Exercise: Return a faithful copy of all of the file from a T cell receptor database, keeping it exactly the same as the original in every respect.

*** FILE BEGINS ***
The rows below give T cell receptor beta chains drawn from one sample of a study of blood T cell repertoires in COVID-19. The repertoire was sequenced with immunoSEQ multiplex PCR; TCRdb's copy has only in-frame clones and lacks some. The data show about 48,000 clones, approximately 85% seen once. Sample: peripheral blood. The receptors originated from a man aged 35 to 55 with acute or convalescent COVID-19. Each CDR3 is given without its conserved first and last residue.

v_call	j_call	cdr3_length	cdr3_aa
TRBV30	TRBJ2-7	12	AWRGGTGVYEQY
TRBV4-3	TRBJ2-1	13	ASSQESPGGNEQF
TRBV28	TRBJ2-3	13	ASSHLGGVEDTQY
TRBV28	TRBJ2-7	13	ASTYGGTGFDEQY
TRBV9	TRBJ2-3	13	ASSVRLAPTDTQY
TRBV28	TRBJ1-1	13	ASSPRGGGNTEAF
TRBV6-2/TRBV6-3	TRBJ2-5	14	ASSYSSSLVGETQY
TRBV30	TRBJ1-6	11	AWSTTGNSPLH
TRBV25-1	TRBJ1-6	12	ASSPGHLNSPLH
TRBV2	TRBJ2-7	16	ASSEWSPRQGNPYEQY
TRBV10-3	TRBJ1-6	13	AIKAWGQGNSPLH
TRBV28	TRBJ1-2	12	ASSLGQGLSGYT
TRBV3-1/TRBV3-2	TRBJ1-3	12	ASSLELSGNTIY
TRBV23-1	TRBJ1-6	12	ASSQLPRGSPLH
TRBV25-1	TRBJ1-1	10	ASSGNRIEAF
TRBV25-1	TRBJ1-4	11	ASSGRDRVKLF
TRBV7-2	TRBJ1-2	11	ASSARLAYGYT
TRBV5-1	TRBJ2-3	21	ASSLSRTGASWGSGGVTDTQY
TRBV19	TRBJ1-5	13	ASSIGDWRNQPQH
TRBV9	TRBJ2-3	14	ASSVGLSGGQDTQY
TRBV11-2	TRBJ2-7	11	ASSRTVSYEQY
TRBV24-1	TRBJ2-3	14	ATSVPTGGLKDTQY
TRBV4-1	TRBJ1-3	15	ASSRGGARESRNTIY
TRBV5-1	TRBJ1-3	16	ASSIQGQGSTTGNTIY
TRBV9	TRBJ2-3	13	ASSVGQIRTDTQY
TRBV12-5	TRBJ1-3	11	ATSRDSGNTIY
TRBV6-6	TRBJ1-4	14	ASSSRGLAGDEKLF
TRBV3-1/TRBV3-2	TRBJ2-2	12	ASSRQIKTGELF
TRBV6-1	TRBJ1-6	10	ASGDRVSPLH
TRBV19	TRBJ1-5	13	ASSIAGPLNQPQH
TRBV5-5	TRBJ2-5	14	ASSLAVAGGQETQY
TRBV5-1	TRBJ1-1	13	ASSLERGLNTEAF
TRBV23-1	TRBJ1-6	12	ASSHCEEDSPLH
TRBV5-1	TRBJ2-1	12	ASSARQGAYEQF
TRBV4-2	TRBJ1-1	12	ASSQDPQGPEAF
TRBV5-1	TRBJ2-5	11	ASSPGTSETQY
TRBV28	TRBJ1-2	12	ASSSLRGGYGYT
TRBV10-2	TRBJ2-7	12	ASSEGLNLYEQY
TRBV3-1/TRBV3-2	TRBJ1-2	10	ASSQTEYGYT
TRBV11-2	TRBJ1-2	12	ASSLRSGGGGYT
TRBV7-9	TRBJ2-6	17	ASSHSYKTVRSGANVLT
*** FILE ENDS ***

The rows below give T cell receptor beta chains drawn from one sample of a study of blood T cell repertoires in COVID-19. The repertoire was sequenced with immunoSEQ multiplex PCR; TCRdb's copy has only in-frame clones and lacks some. The data show about 48,000 clones, approximately 85% seen once. Sample: peripheral blood. The receptors originated from a man aged 35 to 55 with acute or convalescent COVID-19. Each CDR3 is given without its conserved first and last residue.

v_call	j_call	cdr3_length	cdr3_aa
TRBV30	TRBJ2-7	12	AWRGGTGVYEQY
TRBV4-3	TRBJ2-1	13	ASSQESPGGNEQF
TRBV28	TRBJ2-3	13	ASSHLGGVEDTQY
TRBV28	TRBJ2-7	13	ASTYGGTGFDEQY
TRBV9	TRBJ2-3	13	ASSVRLAPTDTQY
TRBV28	TRBJ1-1	13	ASSPRGGGNTEAF
TRBV6-2/TRBV6-3	TRBJ2-5	14	ASSYSSSLVGETQY
TRBV30	TRBJ1-6	11	AWSTTGNSPLH
TRBV25-1	TRBJ1-6	12	ASSPGHLNSPLH
TRBV2	TRBJ2-7	16	ASSEWSPRQGNPYEQY
TRBV10-3	TRBJ1-6	13	AIKAWGQGNSPLH
TRBV28	TRBJ1-2	12	ASSLGQGLSGYT
TRBV3-1/TRBV3-2	TRBJ1-3	12	ASSLELSGNTIY
TRBV23-1	TRBJ1-6	12	ASSQLPRGSPLH
TRBV25-1	TRBJ1-1	10	ASSGNRIEAF
TRBV25-1	TRBJ1-4	11	ASSGRDRVKLF
TRBV7-2	TRBJ1-2	11	ASSARLAYGYT
TRBV5-1	TRBJ2-3	21	ASSLSRTGASWGSGGVTDTQY
TRBV19	TRBJ1-5	13	ASSIGDWRNQPQH
TRBV9	TRBJ2-3	14	ASSVGLSGGQDTQY
TRBV11-2	TRBJ2-7	11	ASSRTVSYEQY
TRBV24-1	TRBJ2-3	14	ATSVPTGGLKDTQY
TRBV4-1	TRBJ1-3	15	ASSRGGARESRNTIY
TRBV5-1	TRBJ1-3	16	ASSIQGQGSTTGNTIY
TRBV9	TRBJ2-3	13	ASSVGQIRTDTQY
TRBV12-5	TRBJ1-3	11	ATSRDSGNTIY
TRBV6-6	TRBJ1-4	14	ASSSRGLAGDEKLF
TRBV3-1/TRBV3-2	TRBJ2-2	12	ASSRQIKTGELF
TRBV6-1	TRBJ1-6	10	ASGDRVSPLH
TRBV19	TRBJ1-5	13	ASSIAGPLNQPQH
TRBV5-5	TRBJ2-5	14	ASSLAVAGGQETQY
TRBV5-1	TRBJ1-1	13	ASSLERGLNTEAF
TRBV23-1	TRBJ1-6	12	ASSHCEEDSPLH
TRBV5-1	TRBJ2-1	12	ASSARQGAYEQF
TRBV4-2	TRBJ1-1	12	ASSQDPQGPEAF
TRBV5-1	TRBJ2-5	11	ASSPGTSETQY
TRBV28	TRBJ1-2	12	ASSSLRGGYGYT
TRBV10-2	TRBJ2-7	12	ASSEGLNLYEQY
TRBV3-1/TRBV3-2	TRBJ1-2	10	ASSQTEYGYT
TRBV11-2	TRBJ1-2	12	ASSLRSGGGGYT
TRBV7-9	TRBJ2-6	17	ASSHSYKTVRSGANVLT